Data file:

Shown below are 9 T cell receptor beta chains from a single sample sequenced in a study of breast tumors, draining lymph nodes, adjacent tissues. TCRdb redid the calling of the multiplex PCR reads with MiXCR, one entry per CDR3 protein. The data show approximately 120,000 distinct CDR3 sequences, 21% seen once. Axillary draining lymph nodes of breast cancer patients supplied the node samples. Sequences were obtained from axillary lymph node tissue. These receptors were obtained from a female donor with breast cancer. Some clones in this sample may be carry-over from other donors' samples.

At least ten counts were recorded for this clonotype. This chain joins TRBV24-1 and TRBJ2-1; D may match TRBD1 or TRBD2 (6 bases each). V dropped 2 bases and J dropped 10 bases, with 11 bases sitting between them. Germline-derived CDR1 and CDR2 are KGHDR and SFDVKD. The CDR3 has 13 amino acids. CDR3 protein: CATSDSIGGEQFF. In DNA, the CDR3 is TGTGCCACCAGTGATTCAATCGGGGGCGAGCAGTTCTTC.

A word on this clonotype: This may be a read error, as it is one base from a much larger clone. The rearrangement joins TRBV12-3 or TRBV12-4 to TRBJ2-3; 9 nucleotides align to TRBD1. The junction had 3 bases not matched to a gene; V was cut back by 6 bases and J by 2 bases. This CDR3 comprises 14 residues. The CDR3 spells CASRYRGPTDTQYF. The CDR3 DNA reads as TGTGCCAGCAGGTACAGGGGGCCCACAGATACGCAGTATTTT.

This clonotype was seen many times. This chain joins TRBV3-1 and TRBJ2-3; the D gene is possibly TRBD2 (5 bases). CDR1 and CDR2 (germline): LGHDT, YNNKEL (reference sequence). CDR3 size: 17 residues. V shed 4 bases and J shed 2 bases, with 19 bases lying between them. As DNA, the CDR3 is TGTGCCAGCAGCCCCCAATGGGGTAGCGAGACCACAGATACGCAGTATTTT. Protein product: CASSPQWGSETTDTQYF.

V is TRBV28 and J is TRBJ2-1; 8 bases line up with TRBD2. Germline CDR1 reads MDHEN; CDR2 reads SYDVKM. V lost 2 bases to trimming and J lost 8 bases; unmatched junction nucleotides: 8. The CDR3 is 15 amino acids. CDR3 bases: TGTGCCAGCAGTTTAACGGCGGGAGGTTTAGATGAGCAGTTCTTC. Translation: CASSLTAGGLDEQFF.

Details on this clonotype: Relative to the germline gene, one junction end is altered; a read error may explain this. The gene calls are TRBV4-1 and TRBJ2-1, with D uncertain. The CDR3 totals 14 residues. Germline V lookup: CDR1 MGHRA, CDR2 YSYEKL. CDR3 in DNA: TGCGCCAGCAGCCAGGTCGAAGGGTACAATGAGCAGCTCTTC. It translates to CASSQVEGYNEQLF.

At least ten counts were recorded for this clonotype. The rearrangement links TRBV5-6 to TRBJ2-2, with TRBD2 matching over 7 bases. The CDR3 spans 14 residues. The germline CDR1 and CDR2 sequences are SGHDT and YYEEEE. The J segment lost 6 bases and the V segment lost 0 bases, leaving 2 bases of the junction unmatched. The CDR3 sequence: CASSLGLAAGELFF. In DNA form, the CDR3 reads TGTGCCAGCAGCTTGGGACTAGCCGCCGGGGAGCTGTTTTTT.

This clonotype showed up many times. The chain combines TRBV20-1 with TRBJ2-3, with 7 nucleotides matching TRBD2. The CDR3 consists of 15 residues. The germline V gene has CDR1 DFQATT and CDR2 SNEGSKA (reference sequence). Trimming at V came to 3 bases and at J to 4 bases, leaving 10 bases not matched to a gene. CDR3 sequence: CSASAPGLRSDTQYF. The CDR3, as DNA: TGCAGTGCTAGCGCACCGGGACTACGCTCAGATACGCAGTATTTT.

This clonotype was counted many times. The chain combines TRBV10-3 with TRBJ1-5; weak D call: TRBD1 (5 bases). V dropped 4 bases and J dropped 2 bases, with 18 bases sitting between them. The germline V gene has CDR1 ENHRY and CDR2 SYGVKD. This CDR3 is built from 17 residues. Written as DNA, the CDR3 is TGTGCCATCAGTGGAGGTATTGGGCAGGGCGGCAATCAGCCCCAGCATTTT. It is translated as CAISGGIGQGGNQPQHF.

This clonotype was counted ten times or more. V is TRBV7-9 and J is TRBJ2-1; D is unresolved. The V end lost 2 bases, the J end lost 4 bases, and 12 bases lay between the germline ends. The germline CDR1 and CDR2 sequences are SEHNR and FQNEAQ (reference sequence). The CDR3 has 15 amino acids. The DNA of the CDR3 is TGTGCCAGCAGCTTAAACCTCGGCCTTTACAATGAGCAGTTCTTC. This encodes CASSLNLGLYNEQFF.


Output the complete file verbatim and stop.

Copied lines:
Shown below are 9 T cell receptor beta chains from a single sample sequenced in a study of breast tumors, draining lymph nodes, adjacent tissues. TCRdb redid the calling of the multiplex PCR reads with MiXCR, one entry per CDR3 protein. The data show approximately 120,000 distinct CDR3 sequences, 21% seen once. Axillary draining lymph nodes of breast cancer patients supplied the node samples. Sequences were obtained from axillary lymph node tissue. These receptors were obtained from a female donor with breast cancer. Some clones in this sample may be carry-over from other donors' samples.

At least ten counts were recorded for this clonotype. This chain joins TRBV24-1 and TRBJ2-1; D may match TRBD1 or TRBD2 (6 bases each). V dropped 2 bases and J dropped 10 bases, with 11 bases sitting between them. Germline-derived CDR1 and CDR2 are KGHDR and SFDVKD. The CDR3 has 13 amino acids. CDR3 protein: CATSDSIGGEQFF. In DNA, the CDR3 is TGTGCCACCAGTGATTCAATCGGGGGCGAGCAGTTCTTC.

A word on this clonotype: This may be a read error, as it is one base from a much larger clone. The rearrangement joins TRBV12-3 or TRBV12-4 to TRBJ2-3; 9 nucleotides align to TRBD1. The junction had 3 bases not matched to a gene; V was cut back by 6 bases and J by 2 bases. This CDR3 comprises 14 residues. The CDR3 spells CASRYRGPTDTQYF. The CDR3 DNA reads as TGTGCCAGCAGGTACAGGGGGCCCACAGATACGCAGTATTTT.

This clonotype was seen many times. This chain joins TRBV3-1 and TRBJ2-3; the D gene is possibly TRBD2 (5 bases). CDR1 and CDR2 (germline): LGHDT, YNNKEL (reference sequence). CDR3 size: 17 residues. V shed 4 bases and J shed 2 bases, with 19 bases lying between them. As DNA, the CDR3 is TGTGCCAGCAGCCCCCAATGGGGTAGCGAGACCACAGATACGCAGTATTTT. Protein product: CASSPQWGSETTDTQYF.

V is TRBV28 and J is TRBJ2-1; 8 bases line up with TRBD2. Germline CDR1 reads MDHEN; CDR2 reads SYDVKM. V lost 2 bases to trimming and J lost 8 bases; unmatched junction nucleotides: 8. The CDR3 is 15 amino acids. CDR3 bases: TGTGCCAGCAGTTTAACGGCGGGAGGTTTAGATGAGCAGTTCTTC. Translation: CASSLTAGGLDEQFF.

Details on this clonotype: Relative to the germline gene, one junction end is altered; a read error may explain this. The gene calls are TRBV4-1 and TRBJ2-1, with D uncertain. The CDR3 totals 14 residues. Germline V lookup: CDR1 MGHRA, CDR2 YSYEKL. CDR3 in DNA: TGCGCCAGCAGCCAGGTCGAAGGGTACAATGAGCAGCTCTTC. It translates to CASSQVEGYNEQLF.

At least ten counts were recorded for this clonotype. The rearrangement links TRBV5-6 to TRBJ2-2, with TRBD2 matching over 7 bases. The CDR3 spans 14 residues. The germline CDR1 and CDR2 sequences are SGHDT and YYEEEE. The J segment lost 6 bases and the V segment lost 0 bases, leaving 2 bases of the junction unmatched. The CDR3 sequence: CASSLGLAAGELFF. In DNA form, the CDR3 reads TGTGCCAGCAGCTTGGGACTAGCCGCCGGGGAGCTGTTTTTT.

This clonotype showed up many times. The chain combines TRBV20-1 with TRBJ2-3, with 7 nucleotides matching TRBD2. The CDR3 consists of 15 residues. The germline V gene has CDR1 DFQATT and CDR2 SNEGSKA (reference sequence). Trimming at V came to 3 bases and at J to 4 bases, leaving 10 bases not matched to a gene. CDR3 sequence: CSASAPGLRSDTQYF. The CDR3, as DNA: TGCAGTGCTAGCGCACCGGGACTACGCTCAGATACGCAGTATTTT.

This clonotype was counted many times. The chain combines TRBV10-3 with TRBJ1-5; weak D call: TRBD1 (5 bases). V dropped 4 bases and J dropped 2 bases, with 18 bases sitting between them. The germline V gene has CDR1 ENHRY and CDR2 SYGVKD. This CDR3 is built from 17 residues. Written as DNA, the CDR3 is TGTGCCATCAGTGGAGGTATTGGGCAGGGCGGCAATCAGCCCCAGCATTTT. It is translated as CAISGGIGQGGNQPQHF.

This clonotype was counted ten times or more. V is TRBV7-9 and J is TRBJ2-1; D is unresolved. The V end lost 2 bases, the J end lost 4 bases, and 12 bases lay between the germline ends. The germline CDR1 and CDR2 sequences are SEHNR and FQNEAQ (reference sequence). The CDR3 has 15 amino acids. The DNA of the CDR3 is TGTGCCAGCAGCTTAAACCTCGGCCTTTACAATGAGCAGTTCTTC. This encodes CASSLNLGLYNEQFF.